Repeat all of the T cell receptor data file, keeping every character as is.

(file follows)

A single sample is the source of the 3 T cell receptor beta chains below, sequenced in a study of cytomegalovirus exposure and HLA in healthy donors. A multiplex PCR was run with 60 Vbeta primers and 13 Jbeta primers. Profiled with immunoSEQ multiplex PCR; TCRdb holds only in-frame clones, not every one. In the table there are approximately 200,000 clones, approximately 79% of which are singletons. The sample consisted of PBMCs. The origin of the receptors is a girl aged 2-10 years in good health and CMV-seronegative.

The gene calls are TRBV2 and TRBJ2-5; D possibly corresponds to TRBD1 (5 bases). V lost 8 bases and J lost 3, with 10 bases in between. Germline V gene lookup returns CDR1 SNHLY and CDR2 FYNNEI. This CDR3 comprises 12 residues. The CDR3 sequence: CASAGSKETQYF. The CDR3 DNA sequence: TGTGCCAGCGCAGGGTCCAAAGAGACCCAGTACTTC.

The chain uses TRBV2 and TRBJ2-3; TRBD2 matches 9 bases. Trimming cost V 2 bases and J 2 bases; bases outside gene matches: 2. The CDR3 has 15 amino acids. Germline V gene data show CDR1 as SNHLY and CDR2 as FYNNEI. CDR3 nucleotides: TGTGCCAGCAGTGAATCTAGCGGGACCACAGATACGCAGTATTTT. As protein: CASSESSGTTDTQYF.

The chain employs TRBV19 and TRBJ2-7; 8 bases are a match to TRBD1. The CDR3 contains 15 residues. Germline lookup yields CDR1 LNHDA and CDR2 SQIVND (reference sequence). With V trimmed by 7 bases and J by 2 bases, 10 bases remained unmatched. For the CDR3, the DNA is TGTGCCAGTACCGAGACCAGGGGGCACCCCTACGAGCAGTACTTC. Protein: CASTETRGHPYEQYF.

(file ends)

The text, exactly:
A single sample is the source of the 3 T cell receptor beta chains below, sequenced in a study of cytomegalovirus exposure and HLA in healthy donors. A multiplex PCR was run with 60 Vbeta primers and 13 Jbeta primers. Profiled with immunoSEQ multiplex PCR; TCRdb holds only in-frame clones, not every one. In the table there are approximately 200,000 clones, approximately 79% of which are singletons. The sample consisted of PBMCs. The origin of the receptors is a girl aged 2-10 years in good health and CMV-seronegative.

The gene calls are TRBV2 and TRBJ2-5; D possibly corresponds to TRBD1 (5 bases). V lost 8 bases and J lost 3, with 10 bases in between. Germline V gene lookup returns CDR1 SNHLY and CDR2 FYNNEI. This CDR3 comprises 12 residues. The CDR3 sequence: CASAGSKETQYF. The CDR3 DNA sequence: TGTGCCAGCGCAGGGTCCAAAGAGACCCAGTACTTC.

The chain uses TRBV2 and TRBJ2-3; TRBD2 matches 9 bases. Trimming cost V 2 bases and J 2 bases; bases outside gene matches: 2. The CDR3 has 15 amino acids. Germline V gene data show CDR1 as SNHLY and CDR2 as FYNNEI. CDR3 nucleotides: TGTGCCAGCAGTGAATCTAGCGGGACCACAGATACGCAGTATTTT. As protein: CASSESSGTTDTQYF.

The chain employs TRBV19 and TRBJ2-7; 8 bases are a match to TRBD1. The CDR3 contains 15 residues. Germline lookup yields CDR1 LNHDA and CDR2 SQIVND (reference sequence). With V trimmed by 7 bases and J by 2 bases, 10 bases remained unmatched. For the CDR3, the DNA is TGTGCCAGTACCGAGACCAGGGGGCACCCCTACGAGCAGTACTTC. Protein: CASTETRGHPYEQYF.